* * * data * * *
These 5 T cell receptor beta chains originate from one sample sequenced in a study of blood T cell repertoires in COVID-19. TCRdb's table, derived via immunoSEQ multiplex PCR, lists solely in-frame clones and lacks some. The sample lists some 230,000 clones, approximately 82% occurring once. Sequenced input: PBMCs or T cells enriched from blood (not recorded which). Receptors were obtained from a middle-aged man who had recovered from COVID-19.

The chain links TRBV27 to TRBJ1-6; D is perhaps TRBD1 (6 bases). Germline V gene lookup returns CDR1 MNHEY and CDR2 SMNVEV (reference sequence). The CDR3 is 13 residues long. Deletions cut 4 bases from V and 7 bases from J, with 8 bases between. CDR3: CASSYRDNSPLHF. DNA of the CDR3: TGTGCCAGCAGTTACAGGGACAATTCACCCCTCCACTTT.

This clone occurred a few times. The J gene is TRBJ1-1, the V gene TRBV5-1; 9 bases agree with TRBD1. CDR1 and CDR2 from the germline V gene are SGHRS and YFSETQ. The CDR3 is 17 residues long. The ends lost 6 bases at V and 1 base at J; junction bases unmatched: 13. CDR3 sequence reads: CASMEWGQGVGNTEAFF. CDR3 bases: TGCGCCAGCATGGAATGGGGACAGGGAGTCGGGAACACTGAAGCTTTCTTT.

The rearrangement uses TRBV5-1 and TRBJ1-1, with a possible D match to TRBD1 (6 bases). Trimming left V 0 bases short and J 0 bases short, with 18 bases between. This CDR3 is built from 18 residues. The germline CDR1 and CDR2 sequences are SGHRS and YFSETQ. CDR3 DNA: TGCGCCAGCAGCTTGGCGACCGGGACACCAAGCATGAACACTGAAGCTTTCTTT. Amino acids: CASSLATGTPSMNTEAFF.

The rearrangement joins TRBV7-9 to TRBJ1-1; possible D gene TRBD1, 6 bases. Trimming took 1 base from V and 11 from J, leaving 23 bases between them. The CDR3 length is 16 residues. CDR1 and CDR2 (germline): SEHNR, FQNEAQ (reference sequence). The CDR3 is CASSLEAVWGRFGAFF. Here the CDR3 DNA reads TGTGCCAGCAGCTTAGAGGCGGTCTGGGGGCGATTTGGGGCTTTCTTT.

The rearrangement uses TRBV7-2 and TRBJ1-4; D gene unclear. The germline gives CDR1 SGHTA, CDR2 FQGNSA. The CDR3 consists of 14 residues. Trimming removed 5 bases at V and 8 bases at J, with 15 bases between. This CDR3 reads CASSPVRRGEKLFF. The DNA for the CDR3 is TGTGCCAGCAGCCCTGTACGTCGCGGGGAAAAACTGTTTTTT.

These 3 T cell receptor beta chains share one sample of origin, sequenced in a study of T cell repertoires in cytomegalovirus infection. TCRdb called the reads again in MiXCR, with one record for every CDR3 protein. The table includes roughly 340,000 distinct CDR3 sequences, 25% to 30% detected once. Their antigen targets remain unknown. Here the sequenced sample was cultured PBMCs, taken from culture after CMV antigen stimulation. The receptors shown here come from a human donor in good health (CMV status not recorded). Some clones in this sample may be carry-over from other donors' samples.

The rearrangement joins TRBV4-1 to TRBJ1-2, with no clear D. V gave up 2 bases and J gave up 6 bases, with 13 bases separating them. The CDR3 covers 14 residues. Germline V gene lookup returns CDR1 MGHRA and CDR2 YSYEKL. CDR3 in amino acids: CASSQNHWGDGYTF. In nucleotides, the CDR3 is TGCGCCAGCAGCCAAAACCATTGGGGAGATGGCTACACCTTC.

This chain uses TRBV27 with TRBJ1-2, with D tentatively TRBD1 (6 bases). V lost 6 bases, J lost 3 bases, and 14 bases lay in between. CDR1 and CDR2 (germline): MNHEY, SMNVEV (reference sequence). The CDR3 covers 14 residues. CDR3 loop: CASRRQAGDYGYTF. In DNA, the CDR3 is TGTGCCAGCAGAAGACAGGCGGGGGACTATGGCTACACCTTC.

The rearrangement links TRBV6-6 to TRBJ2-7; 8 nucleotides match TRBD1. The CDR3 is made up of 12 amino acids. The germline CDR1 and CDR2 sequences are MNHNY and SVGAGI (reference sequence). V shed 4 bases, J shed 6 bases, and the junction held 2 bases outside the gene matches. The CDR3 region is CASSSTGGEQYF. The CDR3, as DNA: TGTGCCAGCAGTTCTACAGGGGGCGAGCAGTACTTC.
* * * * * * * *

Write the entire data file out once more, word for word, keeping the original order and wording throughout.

These 5 T cell receptor beta chains originate from one sample sequenced in a study of blood T cell repertoires in COVID-19. TCRdb's table, derived via immunoSEQ multiplex PCR, lists solely in-frame clones and lacks some. The sample lists some 230,000 clones, approximately 82% occurring once. Sequenced input: PBMCs or T cells enriched from blood (not recorded which). Receptors were obtained from a middle-aged man who had recovered from COVID-19.

The chain links TRBV27 to TRBJ1-6; D is perhaps TRBD1 (6 bases). Germline V gene lookup returns CDR1 MNHEY and CDR2 SMNVEV (reference sequence). The CDR3 is 13 residues long. Deletions cut 4 bases from V and 7 bases from J, with 8 bases between. CDR3: CASSYRDNSPLHF. DNA of the CDR3: TGTGCCAGCAGTTACAGGGACAATTCACCCCTCCACTTT.

This clone occurred a few times. The J gene is TRBJ1-1, the V gene TRBV5-1; 9 bases agree with TRBD1. CDR1 and CDR2 from the germline V gene are SGHRS and YFSETQ. The CDR3 is 17 residues long. The ends lost 6 bases at V and 1 base at J; junction bases unmatched: 13. CDR3 sequence reads: CASMEWGQGVGNTEAFF. CDR3 bases: TGCGCCAGCATGGAATGGGGACAGGGAGTCGGGAACACTGAAGCTTTCTTT.

The rearrangement uses TRBV5-1 and TRBJ1-1, with a possible D match to TRBD1 (6 bases). Trimming left V 0 bases short and J 0 bases short, with 18 bases between. This CDR3 is built from 18 residues. The germline CDR1 and CDR2 sequences are SGHRS and YFSETQ. CDR3 DNA: TGCGCCAGCAGCTTGGCGACCGGGACACCAAGCATGAACACTGAAGCTTTCTTT. Amino acids: CASSLATGTPSMNTEAFF.

The rearrangement joins TRBV7-9 to TRBJ1-1; possible D gene TRBD1, 6 bases. Trimming took 1 base from V and 11 from J, leaving 23 bases between them. The CDR3 length is 16 residues. CDR1 and CDR2 (germline): SEHNR, FQNEAQ (reference sequence). The CDR3 is CASSLEAVWGRFGAFF. Here the CDR3 DNA reads TGTGCCAGCAGCTTAGAGGCGGTCTGGGGGCGATTTGGGGCTTTCTTT.

The rearrangement uses TRBV7-2 and TRBJ1-4; D gene unclear. The germline gives CDR1 SGHTA, CDR2 FQGNSA. The CDR3 consists of 14 residues. Trimming removed 5 bases at V and 8 bases at J, with 15 bases between. This CDR3 reads CASSPVRRGEKLFF. The DNA for the CDR3 is TGTGCCAGCAGCCCTGTACGTCGCGGGGAAAAACTGTTTTTT.

These 3 T cell receptor beta chains share one sample of origin, sequenced in a study of T cell repertoires in cytomegalovirus infection. TCRdb called the reads again in MiXCR, with one record for every CDR3 protein. The table includes roughly 340,000 distinct CDR3 sequences, 25% to 30% detected once. Their antigen targets remain unknown. Here the sequenced sample was cultured PBMCs, taken from culture after CMV antigen stimulation. The receptors shown here come from a human donor in good health (CMV status not recorded). Some clones in this sample may be carry-over from other donors' samples.

The rearrangement joins TRBV4-1 to TRBJ1-2, with no clear D. V gave up 2 bases and J gave up 6 bases, with 13 bases separating them. The CDR3 covers 14 residues. Germline V gene lookup returns CDR1 MGHRA and CDR2 YSYEKL. CDR3 in amino acids: CASSQNHWGDGYTF. In nucleotides, the CDR3 is TGCGCCAGCAGCCAAAACCATTGGGGAGATGGCTACACCTTC.

This chain uses TRBV27 with TRBJ1-2, with D tentatively TRBD1 (6 bases). V lost 6 bases, J lost 3 bases, and 14 bases lay in between. CDR1 and CDR2 (germline): MNHEY, SMNVEV (reference sequence). The CDR3 covers 14 residues. CDR3 loop: CASRRQAGDYGYTF. In DNA, the CDR3 is TGTGCCAGCAGAAGACAGGCGGGGGACTATGGCTACACCTTC.

The rearrangement links TRBV6-6 to TRBJ2-7; 8 nucleotides match TRBD1. The CDR3 is made up of 12 amino acids. The germline CDR1 and CDR2 sequences are MNHNY and SVGAGI (reference sequence). V shed 4 bases, J shed 6 bases, and the junction held 2 bases outside the gene matches. The CDR3 region is CASSSTGGEQYF. The CDR3, as DNA: TGTGCCAGCAGTTCTACAGGGGGCGAGCAGTACTTC.